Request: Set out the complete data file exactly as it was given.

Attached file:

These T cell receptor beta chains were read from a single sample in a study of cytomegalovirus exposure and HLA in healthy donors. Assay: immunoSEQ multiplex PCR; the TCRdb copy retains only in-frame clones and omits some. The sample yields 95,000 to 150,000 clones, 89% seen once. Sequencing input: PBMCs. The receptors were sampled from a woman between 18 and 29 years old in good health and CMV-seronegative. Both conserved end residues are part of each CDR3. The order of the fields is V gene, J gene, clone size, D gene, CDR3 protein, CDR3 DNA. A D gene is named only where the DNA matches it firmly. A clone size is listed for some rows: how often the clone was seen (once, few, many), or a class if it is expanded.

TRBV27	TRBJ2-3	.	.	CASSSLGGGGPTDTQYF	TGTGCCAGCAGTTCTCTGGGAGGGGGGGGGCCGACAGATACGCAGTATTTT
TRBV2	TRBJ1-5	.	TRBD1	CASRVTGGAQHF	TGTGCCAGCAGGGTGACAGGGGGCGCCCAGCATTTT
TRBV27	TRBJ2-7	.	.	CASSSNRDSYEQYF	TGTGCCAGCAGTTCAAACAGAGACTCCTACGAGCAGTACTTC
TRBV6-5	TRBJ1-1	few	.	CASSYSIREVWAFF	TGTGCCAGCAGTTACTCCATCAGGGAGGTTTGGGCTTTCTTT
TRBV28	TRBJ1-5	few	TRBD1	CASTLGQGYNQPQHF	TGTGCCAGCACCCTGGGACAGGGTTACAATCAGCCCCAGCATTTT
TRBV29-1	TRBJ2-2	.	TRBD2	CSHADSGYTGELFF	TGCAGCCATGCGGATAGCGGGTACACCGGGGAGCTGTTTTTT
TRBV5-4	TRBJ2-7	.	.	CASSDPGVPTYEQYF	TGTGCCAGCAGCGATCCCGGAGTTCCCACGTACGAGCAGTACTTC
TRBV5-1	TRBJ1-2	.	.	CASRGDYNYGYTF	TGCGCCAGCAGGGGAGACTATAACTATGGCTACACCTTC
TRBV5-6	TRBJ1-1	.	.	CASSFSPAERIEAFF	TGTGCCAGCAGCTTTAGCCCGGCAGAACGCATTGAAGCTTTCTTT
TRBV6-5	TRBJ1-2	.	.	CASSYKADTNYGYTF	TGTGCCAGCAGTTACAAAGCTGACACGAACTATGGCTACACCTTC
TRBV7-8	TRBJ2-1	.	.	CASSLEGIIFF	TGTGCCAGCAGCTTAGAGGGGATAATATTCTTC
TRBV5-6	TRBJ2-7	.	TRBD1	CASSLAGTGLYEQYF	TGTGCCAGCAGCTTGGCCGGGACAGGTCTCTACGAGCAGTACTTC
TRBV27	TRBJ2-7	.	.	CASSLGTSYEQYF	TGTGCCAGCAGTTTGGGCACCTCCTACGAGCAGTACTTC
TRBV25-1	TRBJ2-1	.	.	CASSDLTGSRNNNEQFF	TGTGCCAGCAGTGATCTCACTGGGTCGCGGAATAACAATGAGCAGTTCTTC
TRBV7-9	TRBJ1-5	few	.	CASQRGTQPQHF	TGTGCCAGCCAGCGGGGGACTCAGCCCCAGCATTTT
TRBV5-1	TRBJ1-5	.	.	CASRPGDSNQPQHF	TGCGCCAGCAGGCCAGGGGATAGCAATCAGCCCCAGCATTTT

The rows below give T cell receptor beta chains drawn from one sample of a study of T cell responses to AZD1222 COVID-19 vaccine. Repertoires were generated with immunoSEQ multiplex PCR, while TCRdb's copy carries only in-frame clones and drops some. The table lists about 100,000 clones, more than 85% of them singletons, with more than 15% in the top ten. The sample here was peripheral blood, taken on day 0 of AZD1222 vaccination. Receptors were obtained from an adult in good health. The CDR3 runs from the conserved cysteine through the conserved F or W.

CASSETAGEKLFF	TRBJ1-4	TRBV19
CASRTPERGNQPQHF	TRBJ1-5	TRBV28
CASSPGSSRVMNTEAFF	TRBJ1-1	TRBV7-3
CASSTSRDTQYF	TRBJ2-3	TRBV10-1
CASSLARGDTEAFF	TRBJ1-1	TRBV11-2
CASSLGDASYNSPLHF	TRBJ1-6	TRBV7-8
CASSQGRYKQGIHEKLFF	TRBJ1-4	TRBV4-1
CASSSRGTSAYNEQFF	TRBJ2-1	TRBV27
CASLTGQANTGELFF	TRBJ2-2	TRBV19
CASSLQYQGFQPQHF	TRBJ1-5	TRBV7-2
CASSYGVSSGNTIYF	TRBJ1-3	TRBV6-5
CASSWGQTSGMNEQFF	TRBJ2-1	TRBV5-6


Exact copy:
These T cell receptor beta chains were read from a single sample in a study of cytomegalovirus exposure and HLA in healthy donors. Assay: immunoSEQ multiplex PCR; the TCRdb copy retains only in-frame clones and omits some. The sample yields 95,000 to 150,000 clones, 89% seen once. Sequencing input: PBMCs. The receptors were sampled from a woman between 18 and 29 years old in good health and CMV-seronegative. Both conserved end residues are part of each CDR3. The order of the fields is V gene, J gene, clone size, D gene, CDR3 protein, CDR3 DNA. A D gene is named only where the DNA matches it firmly. A clone size is listed for some rows: how often the clone was seen (once, few, many), or a class if it is expanded.

TRBV27	TRBJ2-3	.	.	CASSSLGGGGPTDTQYF	TGTGCCAGCAGTTCTCTGGGAGGGGGGGGGCCGACAGATACGCAGTATTTT
TRBV2	TRBJ1-5	.	TRBD1	CASRVTGGAQHF	TGTGCCAGCAGGGTGACAGGGGGCGCCCAGCATTTT
TRBV27	TRBJ2-7	.	.	CASSSNRDSYEQYF	TGTGCCAGCAGTTCAAACAGAGACTCCTACGAGCAGTACTTC
TRBV6-5	TRBJ1-1	few	.	CASSYSIREVWAFF	TGTGCCAGCAGTTACTCCATCAGGGAGGTTTGGGCTTTCTTT
TRBV28	TRBJ1-5	few	TRBD1	CASTLGQGYNQPQHF	TGTGCCAGCACCCTGGGACAGGGTTACAATCAGCCCCAGCATTTT
TRBV29-1	TRBJ2-2	.	TRBD2	CSHADSGYTGELFF	TGCAGCCATGCGGATAGCGGGTACACCGGGGAGCTGTTTTTT
TRBV5-4	TRBJ2-7	.	.	CASSDPGVPTYEQYF	TGTGCCAGCAGCGATCCCGGAGTTCCCACGTACGAGCAGTACTTC
TRBV5-1	TRBJ1-2	.	.	CASRGDYNYGYTF	TGCGCCAGCAGGGGAGACTATAACTATGGCTACACCTTC
TRBV5-6	TRBJ1-1	.	.	CASSFSPAERIEAFF	TGTGCCAGCAGCTTTAGCCCGGCAGAACGCATTGAAGCTTTCTTT
TRBV6-5	TRBJ1-2	.	.	CASSYKADTNYGYTF	TGTGCCAGCAGTTACAAAGCTGACACGAACTATGGCTACACCTTC
TRBV7-8	TRBJ2-1	.	.	CASSLEGIIFF	TGTGCCAGCAGCTTAGAGGGGATAATATTCTTC
TRBV5-6	TRBJ2-7	.	TRBD1	CASSLAGTGLYEQYF	TGTGCCAGCAGCTTGGCCGGGACAGGTCTCTACGAGCAGTACTTC
TRBV27	TRBJ2-7	.	.	CASSLGTSYEQYF	TGTGCCAGCAGTTTGGGCACCTCCTACGAGCAGTACTTC
TRBV25-1	TRBJ2-1	.	.	CASSDLTGSRNNNEQFF	TGTGCCAGCAGTGATCTCACTGGGTCGCGGAATAACAATGAGCAGTTCTTC
TRBV7-9	TRBJ1-5	few	.	CASQRGTQPQHF	TGTGCCAGCCAGCGGGGGACTCAGCCCCAGCATTTT
TRBV5-1	TRBJ1-5	.	.	CASRPGDSNQPQHF	TGCGCCAGCAGGCCAGGGGATAGCAATCAGCCCCAGCATTTT

The rows below give T cell receptor beta chains drawn from one sample of a study of T cell responses to AZD1222 COVID-19 vaccine. Repertoires were generated with immunoSEQ multiplex PCR, while TCRdb's copy carries only in-frame clones and drops some. The table lists about 100,000 clones, more than 85% of them singletons, with more than 15% in the top ten. The sample here was peripheral blood, taken on day 0 of AZD1222 vaccination. Receptors were obtained from an adult in good health. The CDR3 runs from the conserved cysteine through the conserved F or W.

CASSETAGEKLFF	TRBJ1-4	TRBV19
CASRTPERGNQPQHF	TRBJ1-5	TRBV28
CASSPGSSRVMNTEAFF	TRBJ1-1	TRBV7-3
CASSTSRDTQYF	TRBJ2-3	TRBV10-1
CASSLARGDTEAFF	TRBJ1-1	TRBV11-2
CASSLGDASYNSPLHF	TRBJ1-6	TRBV7-8
CASSQGRYKQGIHEKLFF	TRBJ1-4	TRBV4-1
CASSSRGTSAYNEQFF	TRBJ2-1	TRBV27
CASLTGQANTGELFF	TRBJ2-2	TRBV19
CASSLQYQGFQPQHF	TRBJ1-5	TRBV7-2
CASSYGVSSGNTIYF	TRBJ1-3	TRBV6-5
CASSWGQTSGMNEQFF	TRBJ2-1	TRBV5-6